Elevate Your Game with Productive Procrastination
There may be times when procrastinating can actually make you perform better
Posted Jun 18, 2018
We’ve all had those times that we really should be finishing off a project but instead dream up ways of postponing work on it. You may put off starting on that garden or repair project. College students put off writing papers or completing assignments. Harried professionals may put off starting on a presentation that is due.
While procrastination, the act of delaying or postponing something, has a bad rap, there just may be times when it can be productive. That’s not all, well timed procrastination may even elevate your game.
First the bad news. While not working on something may reduce some of your stress (by virtue of the fact that you are not working on what may be perceived as difficult, boring, or tedious), the fact remains it still needs to be done. Waiting until the last moment may cause you to then sleep less, be more stressed by the pressure to finish, and worse, do the job poorly. So there are few redeeming elements to procrastinating on starting a task.
But what about if you procrastinate after you start? Say you have to write an 800 word article on how to fit more exercise into your weekly life. You are not sure what the answer is, what you are going to write on or even where to find out more. So you procrastinate on starting. So far, this probably accounts for the majority of reasons why people do not start tasks. Time for two simple pieces of advice.
1. Do it as if you really enjoy the task. One way to deal with procrastination is to start the task you are doing as if you really like it. Yes, pretend you are excited or really like it and commit to doing it for just 10-15 minutes. Even pretending you like a task you are putting off for some time may be enough to change your mental gears and get you to enjoy doing it and do it productively. First discussed by the father of American psychology William James and more recently popularized by the English psychologist Richard Wiseman (see his aptly titled book, The As If Principle: The Radically New Approach to Changing Your Life) this can be an easy fix. Check out this great animation summarizing the idea on YouTube.
2. Start before you are ready. I first ran into this counsel in a new faculty guide by Robert Boice, but the same recommendation is bandied about the business world with abandon. The simple psychological science behind it is that when you consciously start a project, your mind may non-consciously continue to work on it even after you stop. Open a document file. Jot down questions that come to mind, places you will look, and some obvious starting points, and leave the file alone. When you return to it, you may be amazed to find you are more productive. So procrastinate AFTER you start.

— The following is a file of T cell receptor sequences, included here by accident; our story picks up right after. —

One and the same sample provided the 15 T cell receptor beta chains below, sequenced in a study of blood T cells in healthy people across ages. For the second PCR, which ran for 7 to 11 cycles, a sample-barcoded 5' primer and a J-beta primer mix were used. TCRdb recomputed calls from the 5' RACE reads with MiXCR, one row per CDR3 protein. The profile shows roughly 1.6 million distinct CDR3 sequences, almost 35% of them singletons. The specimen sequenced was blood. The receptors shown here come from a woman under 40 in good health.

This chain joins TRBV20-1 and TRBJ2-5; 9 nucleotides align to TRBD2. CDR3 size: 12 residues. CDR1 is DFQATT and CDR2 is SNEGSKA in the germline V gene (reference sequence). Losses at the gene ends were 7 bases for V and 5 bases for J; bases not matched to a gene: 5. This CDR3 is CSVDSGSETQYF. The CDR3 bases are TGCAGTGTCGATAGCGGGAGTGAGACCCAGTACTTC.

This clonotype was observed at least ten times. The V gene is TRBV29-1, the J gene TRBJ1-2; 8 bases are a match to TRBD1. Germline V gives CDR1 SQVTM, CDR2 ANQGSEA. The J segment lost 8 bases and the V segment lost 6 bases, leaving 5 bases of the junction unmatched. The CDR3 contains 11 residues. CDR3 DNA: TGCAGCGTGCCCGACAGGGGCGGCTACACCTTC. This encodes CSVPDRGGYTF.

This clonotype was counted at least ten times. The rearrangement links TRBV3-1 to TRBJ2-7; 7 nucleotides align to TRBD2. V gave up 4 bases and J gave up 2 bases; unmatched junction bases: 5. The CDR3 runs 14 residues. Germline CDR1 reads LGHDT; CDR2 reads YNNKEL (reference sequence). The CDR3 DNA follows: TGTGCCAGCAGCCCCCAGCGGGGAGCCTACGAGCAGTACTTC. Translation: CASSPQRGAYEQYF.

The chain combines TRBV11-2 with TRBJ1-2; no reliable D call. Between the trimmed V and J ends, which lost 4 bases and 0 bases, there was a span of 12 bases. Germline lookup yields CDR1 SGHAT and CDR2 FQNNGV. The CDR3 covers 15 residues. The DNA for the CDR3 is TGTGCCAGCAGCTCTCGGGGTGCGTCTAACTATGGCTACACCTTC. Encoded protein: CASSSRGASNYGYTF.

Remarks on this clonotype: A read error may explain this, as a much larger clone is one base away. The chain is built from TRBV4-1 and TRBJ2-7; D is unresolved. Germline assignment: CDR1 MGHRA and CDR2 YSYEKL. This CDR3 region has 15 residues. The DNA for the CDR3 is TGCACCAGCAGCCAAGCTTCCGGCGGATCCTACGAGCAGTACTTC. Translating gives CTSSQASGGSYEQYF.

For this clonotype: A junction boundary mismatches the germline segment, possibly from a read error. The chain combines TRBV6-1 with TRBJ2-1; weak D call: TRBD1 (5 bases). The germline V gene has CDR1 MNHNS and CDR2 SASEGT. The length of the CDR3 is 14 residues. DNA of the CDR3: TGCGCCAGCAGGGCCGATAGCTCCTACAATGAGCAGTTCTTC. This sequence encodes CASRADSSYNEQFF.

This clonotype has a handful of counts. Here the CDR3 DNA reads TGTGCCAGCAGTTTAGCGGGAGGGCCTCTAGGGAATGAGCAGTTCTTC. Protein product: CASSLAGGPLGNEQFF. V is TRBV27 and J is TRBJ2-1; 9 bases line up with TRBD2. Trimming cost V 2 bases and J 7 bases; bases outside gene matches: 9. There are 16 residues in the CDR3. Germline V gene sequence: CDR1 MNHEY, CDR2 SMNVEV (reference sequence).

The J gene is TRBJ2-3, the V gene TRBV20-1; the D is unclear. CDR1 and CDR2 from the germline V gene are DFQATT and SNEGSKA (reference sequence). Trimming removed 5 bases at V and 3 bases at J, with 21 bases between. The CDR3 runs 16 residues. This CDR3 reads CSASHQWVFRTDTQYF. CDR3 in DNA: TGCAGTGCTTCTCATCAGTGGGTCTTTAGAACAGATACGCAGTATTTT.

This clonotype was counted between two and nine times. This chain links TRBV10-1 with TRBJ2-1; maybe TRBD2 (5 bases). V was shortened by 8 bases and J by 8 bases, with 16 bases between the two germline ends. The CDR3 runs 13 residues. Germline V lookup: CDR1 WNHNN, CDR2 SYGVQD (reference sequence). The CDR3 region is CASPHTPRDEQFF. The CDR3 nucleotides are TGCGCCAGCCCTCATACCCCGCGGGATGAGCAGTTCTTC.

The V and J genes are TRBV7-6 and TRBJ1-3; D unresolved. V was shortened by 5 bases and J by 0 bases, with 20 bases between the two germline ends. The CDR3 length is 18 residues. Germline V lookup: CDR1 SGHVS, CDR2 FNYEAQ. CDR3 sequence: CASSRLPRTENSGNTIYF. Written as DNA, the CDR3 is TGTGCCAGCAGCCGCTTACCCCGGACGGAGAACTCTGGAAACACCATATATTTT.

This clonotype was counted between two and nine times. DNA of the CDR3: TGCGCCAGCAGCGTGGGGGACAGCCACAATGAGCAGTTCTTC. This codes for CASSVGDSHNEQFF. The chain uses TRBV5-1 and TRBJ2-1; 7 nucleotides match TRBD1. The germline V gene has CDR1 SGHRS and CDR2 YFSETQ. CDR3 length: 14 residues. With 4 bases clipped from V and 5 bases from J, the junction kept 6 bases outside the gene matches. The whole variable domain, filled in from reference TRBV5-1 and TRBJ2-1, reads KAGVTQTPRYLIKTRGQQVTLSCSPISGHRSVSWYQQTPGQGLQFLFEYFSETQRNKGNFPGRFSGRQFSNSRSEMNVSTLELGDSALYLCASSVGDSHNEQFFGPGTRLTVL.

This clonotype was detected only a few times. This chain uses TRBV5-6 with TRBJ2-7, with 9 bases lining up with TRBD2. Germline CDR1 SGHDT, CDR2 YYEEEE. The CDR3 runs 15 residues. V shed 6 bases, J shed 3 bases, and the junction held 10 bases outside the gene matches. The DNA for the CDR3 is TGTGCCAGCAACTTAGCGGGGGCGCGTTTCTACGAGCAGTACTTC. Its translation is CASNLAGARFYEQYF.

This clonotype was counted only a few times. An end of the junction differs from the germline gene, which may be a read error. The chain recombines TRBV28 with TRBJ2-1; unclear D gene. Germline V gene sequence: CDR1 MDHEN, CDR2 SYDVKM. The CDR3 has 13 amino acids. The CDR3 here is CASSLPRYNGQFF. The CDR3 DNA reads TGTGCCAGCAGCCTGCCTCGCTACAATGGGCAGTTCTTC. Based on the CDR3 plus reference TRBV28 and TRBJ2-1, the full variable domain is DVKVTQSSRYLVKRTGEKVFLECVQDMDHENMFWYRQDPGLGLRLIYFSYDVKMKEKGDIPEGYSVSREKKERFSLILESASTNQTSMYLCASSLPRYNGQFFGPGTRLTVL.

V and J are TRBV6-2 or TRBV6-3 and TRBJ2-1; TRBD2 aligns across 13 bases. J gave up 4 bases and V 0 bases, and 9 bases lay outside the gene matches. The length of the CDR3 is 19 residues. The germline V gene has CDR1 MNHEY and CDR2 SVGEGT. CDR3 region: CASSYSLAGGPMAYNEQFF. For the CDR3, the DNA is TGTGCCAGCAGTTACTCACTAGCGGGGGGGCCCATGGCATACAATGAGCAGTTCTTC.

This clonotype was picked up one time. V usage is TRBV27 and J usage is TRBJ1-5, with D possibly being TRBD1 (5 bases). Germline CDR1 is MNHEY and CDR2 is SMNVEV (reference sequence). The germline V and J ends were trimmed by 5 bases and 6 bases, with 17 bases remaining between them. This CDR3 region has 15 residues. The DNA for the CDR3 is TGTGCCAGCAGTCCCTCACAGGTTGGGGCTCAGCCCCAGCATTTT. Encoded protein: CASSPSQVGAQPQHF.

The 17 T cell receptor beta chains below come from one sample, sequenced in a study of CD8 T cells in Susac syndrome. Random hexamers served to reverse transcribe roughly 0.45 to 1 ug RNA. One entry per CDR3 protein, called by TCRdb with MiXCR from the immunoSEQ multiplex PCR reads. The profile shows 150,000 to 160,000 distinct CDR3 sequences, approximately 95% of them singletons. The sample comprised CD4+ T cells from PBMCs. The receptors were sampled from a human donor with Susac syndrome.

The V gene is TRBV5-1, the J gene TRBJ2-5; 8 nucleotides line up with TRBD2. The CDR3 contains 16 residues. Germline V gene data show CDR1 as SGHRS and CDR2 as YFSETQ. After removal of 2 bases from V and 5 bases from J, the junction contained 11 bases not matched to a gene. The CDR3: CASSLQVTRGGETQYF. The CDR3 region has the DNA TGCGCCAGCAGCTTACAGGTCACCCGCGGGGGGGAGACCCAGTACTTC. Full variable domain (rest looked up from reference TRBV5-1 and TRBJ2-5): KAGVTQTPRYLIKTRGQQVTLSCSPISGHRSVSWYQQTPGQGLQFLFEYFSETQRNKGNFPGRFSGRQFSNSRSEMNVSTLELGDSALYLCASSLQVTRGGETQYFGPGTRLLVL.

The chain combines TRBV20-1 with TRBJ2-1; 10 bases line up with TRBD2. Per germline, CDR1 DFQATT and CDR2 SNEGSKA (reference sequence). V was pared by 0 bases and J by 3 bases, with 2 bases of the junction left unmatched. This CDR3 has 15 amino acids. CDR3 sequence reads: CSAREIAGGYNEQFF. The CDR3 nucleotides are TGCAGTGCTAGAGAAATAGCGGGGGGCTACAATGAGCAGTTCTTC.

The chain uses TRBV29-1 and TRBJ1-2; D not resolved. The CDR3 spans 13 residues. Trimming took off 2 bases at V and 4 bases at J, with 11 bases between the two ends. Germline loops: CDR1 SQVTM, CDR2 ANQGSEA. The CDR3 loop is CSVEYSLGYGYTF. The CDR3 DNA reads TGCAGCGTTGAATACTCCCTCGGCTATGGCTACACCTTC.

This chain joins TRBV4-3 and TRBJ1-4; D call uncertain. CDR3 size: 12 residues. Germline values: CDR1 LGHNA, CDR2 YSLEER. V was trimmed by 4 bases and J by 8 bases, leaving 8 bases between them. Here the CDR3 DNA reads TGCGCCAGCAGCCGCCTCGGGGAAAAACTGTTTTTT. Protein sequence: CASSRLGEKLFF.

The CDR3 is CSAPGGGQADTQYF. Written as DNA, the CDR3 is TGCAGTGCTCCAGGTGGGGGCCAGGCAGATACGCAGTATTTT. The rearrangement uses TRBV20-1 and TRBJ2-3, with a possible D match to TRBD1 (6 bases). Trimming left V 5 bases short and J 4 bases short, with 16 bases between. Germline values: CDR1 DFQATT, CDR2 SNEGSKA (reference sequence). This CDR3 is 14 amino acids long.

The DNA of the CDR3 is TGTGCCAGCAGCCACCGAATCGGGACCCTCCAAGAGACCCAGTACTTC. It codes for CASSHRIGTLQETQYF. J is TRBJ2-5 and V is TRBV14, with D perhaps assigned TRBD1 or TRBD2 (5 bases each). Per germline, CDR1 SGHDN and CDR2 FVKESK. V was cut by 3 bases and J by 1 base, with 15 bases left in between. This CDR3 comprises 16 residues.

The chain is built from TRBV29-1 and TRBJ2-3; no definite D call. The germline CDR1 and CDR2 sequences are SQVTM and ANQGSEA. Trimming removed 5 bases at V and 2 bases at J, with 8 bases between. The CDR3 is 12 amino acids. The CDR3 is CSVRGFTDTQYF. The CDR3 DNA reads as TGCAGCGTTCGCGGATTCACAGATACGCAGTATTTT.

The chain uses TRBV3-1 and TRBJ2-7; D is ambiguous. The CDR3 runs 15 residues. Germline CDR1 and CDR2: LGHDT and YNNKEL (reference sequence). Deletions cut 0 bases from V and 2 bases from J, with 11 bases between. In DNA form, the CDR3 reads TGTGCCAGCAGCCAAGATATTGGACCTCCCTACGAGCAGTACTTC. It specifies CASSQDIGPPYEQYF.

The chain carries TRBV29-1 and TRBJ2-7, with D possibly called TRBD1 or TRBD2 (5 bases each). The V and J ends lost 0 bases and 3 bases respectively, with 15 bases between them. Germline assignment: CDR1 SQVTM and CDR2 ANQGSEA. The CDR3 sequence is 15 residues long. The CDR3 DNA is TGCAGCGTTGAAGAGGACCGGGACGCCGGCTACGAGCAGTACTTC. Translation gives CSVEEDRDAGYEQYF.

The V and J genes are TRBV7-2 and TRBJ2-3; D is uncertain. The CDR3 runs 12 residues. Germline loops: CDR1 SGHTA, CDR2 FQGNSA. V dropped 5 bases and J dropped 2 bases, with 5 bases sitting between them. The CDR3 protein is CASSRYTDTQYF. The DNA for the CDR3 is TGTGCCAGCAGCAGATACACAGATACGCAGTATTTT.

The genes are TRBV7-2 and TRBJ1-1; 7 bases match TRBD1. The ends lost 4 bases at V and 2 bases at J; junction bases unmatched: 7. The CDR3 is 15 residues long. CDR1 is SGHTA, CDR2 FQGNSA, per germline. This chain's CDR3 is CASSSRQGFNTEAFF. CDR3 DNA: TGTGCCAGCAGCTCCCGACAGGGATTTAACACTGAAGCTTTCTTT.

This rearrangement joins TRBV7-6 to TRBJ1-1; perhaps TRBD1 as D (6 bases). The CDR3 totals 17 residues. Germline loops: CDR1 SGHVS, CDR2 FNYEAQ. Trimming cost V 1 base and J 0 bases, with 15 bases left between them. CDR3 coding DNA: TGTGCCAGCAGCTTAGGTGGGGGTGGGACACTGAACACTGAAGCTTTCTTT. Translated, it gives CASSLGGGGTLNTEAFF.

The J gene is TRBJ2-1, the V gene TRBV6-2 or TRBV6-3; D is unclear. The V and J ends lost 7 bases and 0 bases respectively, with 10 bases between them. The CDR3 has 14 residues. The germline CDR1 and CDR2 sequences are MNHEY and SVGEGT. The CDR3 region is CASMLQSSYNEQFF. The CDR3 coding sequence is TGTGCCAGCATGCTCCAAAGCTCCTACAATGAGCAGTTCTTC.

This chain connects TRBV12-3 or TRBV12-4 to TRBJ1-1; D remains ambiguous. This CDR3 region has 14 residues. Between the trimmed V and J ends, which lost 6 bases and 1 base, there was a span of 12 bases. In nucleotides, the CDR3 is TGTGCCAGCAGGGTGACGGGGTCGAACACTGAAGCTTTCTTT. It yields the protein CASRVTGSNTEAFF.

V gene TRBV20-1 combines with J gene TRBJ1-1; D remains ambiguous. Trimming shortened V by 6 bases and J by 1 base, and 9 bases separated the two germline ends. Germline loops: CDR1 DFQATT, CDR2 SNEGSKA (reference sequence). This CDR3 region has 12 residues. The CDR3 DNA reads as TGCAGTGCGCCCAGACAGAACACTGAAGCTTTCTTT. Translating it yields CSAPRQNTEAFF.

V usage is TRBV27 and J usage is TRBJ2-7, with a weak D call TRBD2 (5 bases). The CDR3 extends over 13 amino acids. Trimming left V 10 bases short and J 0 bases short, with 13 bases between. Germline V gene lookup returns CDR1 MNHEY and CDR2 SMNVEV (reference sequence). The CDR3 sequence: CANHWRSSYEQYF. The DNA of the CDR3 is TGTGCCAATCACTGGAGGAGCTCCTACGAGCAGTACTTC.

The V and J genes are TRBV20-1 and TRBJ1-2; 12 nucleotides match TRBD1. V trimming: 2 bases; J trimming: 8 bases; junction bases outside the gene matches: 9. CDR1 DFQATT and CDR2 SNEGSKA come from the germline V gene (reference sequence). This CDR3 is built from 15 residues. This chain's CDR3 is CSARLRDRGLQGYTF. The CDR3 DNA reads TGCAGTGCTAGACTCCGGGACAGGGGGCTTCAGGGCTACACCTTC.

If you start and tend break off to do something else, you may just be more productive and need less time to do it. Many of history’s big names (e.g., Darwin) only worked four or so hours a day. The rest of the time they pottered around, took walks. Even napping can help. In fact, when we sleep after learning something our memory gets stronger (is consolidated). As explored in a recent Wired piece by Clive Thompson, being a moderate procrastinator could give your mind the break it needs to come back rested and more productive. So the right level of procrastination can be productive!
A recent New York Times article called out a subset of this type of productive procrastination. Procrastibaking — the practice of baking something completely unnecessary, with the intention of avoiding “real” work. I am sure you can procrastimow (do one chore avoiding another) or procrasticise (hey a good way to fit more exercise into weekly life). It is probably not a good idea to procrastisurf (the internet variety) as your mind is not really getting a break or a chance to even nonconsciously work on ideas.
Procrastinating after you start may even be another form of distributed practice (spacing out when you work on something versus doing it all at once) or interleaving (taking turns doing different activities), two cognitive psychology strategies demonstrated to help you learn better. Psychological science also shows that after a while, our focus on a task drops and taking a break actually helps versus soldiering on through with it.
So maybe procrastinating at the right time can elevate your game. Start your task as if you like it and then procrasti-something-active. This will nicely blend the benefits of physical activity and you may find those tasks you avoided may not be so bad after all.